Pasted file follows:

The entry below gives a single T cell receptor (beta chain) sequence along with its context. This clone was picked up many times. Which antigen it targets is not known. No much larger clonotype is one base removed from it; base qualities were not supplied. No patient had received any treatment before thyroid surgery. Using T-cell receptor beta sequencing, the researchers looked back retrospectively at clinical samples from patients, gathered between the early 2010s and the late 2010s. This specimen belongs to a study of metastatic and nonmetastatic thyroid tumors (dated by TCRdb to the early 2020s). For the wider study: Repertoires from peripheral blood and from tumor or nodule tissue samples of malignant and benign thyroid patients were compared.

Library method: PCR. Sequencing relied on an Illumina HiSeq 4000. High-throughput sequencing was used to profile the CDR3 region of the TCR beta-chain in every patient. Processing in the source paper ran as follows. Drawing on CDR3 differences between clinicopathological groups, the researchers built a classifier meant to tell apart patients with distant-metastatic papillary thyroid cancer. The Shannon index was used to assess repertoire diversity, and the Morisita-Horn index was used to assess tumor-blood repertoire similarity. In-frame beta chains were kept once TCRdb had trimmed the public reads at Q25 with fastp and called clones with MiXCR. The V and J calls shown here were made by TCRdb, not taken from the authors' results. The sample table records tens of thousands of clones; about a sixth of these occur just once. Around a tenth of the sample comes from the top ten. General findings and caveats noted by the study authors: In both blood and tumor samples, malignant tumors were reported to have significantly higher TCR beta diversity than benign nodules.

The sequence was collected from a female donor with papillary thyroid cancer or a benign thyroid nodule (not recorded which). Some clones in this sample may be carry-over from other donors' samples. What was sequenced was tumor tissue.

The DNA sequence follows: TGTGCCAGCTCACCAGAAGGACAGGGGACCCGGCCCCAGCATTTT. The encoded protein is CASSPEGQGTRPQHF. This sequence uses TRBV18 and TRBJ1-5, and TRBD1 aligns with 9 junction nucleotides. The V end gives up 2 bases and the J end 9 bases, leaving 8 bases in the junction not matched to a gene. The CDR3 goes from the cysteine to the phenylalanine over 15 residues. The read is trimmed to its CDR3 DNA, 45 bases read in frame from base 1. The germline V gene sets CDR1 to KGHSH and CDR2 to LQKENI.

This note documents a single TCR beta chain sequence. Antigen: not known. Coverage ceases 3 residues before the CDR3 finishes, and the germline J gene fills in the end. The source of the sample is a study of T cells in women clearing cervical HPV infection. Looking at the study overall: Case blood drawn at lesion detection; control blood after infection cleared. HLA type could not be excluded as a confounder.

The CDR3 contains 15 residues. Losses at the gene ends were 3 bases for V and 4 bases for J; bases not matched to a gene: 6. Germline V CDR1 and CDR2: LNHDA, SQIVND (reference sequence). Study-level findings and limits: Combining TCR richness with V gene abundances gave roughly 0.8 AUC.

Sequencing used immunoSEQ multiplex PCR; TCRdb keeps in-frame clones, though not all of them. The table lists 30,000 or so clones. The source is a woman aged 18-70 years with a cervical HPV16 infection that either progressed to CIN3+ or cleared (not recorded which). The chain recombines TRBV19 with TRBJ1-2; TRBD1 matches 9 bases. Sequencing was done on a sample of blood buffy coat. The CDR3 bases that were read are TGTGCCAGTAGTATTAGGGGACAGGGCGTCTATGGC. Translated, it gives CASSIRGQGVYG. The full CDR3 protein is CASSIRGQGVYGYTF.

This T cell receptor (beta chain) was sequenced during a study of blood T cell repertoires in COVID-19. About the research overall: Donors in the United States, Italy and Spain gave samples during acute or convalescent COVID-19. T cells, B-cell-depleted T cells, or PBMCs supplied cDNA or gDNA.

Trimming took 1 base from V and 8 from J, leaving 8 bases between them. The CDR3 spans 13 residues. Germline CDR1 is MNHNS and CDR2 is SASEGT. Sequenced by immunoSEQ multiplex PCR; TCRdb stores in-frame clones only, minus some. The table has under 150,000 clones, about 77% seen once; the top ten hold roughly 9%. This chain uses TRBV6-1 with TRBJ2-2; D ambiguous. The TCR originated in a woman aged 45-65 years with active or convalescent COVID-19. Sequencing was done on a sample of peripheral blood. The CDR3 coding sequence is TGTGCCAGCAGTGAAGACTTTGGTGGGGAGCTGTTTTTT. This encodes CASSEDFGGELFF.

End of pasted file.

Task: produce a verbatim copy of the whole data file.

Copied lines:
The entry below gives a single T cell receptor (beta chain) sequence along with its context. This clone was picked up many times. Which antigen it targets is not known. No much larger clonotype is one base removed from it; base qualities were not supplied. No patient had received any treatment before thyroid surgery. Using T-cell receptor beta sequencing, the researchers looked back retrospectively at clinical samples from patients, gathered between the early 2010s and the late 2010s. This specimen belongs to a study of metastatic and nonmetastatic thyroid tumors (dated by TCRdb to the early 2020s). For the wider study: Repertoires from peripheral blood and from tumor or nodule tissue samples of malignant and benign thyroid patients were compared.

Library method: PCR. Sequencing relied on an Illumina HiSeq 4000. High-throughput sequencing was used to profile the CDR3 region of the TCR beta-chain in every patient. Processing in the source paper ran as follows. Drawing on CDR3 differences between clinicopathological groups, the researchers built a classifier meant to tell apart patients with distant-metastatic papillary thyroid cancer. The Shannon index was used to assess repertoire diversity, and the Morisita-Horn index was used to assess tumor-blood repertoire similarity. In-frame beta chains were kept once TCRdb had trimmed the public reads at Q25 with fastp and called clones with MiXCR. The V and J calls shown here were made by TCRdb, not taken from the authors' results. The sample table records tens of thousands of clones; about a sixth of these occur just once. Around a tenth of the sample comes from the top ten. General findings and caveats noted by the study authors: In both blood and tumor samples, malignant tumors were reported to have significantly higher TCR beta diversity than benign nodules.

The sequence was collected from a female donor with papillary thyroid cancer or a benign thyroid nodule (not recorded which). Some clones in this sample may be carry-over from other donors' samples. What was sequenced was tumor tissue.

The DNA sequence follows: TGTGCCAGCTCACCAGAAGGACAGGGGACCCGGCCCCAGCATTTT. The encoded protein is CASSPEGQGTRPQHF. This sequence uses TRBV18 and TRBJ1-5, and TRBD1 aligns with 9 junction nucleotides. The V end gives up 2 bases and the J end 9 bases, leaving 8 bases in the junction not matched to a gene. The CDR3 goes from the cysteine to the phenylalanine over 15 residues. The read is trimmed to its CDR3 DNA, 45 bases read in frame from base 1. The germline V gene sets CDR1 to KGHSH and CDR2 to LQKENI.

This note documents a single TCR beta chain sequence. Antigen: not known. Coverage ceases 3 residues before the CDR3 finishes, and the germline J gene fills in the end. The source of the sample is a study of T cells in women clearing cervical HPV infection. Looking at the study overall: Case blood drawn at lesion detection; control blood after infection cleared. HLA type could not be excluded as a confounder.

The CDR3 contains 15 residues. Losses at the gene ends were 3 bases for V and 4 bases for J; bases not matched to a gene: 6. Germline V CDR1 and CDR2: LNHDA, SQIVND (reference sequence). Study-level findings and limits: Combining TCR richness with V gene abundances gave roughly 0.8 AUC.

Sequencing used immunoSEQ multiplex PCR; TCRdb keeps in-frame clones, though not all of them. The table lists 30,000 or so clones. The source is a woman aged 18-70 years with a cervical HPV16 infection that either progressed to CIN3+ or cleared (not recorded which). The chain recombines TRBV19 with TRBJ1-2; TRBD1 matches 9 bases. Sequencing was done on a sample of blood buffy coat. The CDR3 bases that were read are TGTGCCAGTAGTATTAGGGGACAGGGCGTCTATGGC. Translated, it gives CASSIRGQGVYG. The full CDR3 protein is CASSIRGQGVYGYTF.

This T cell receptor (beta chain) was sequenced during a study of blood T cell repertoires in COVID-19. About the research overall: Donors in the United States, Italy and Spain gave samples during acute or convalescent COVID-19. T cells, B-cell-depleted T cells, or PBMCs supplied cDNA or gDNA.

Trimming took 1 base from V and 8 from J, leaving 8 bases between them. The CDR3 spans 13 residues. Germline CDR1 is MNHNS and CDR2 is SASEGT. Sequenced by immunoSEQ multiplex PCR; TCRdb stores in-frame clones only, minus some. The table has under 150,000 clones, about 77% seen once; the top ten hold roughly 9%. This chain uses TRBV6-1 with TRBJ2-2; D ambiguous. The TCR originated in a woman aged 45-65 years with active or convalescent COVID-19. Sequencing was done on a sample of peripheral blood. The CDR3 coding sequence is TGTGCCAGCAGTGAAGACTTTGGTGGGGAGCTGTTTTTT. This encodes CASSEDFGGELFF.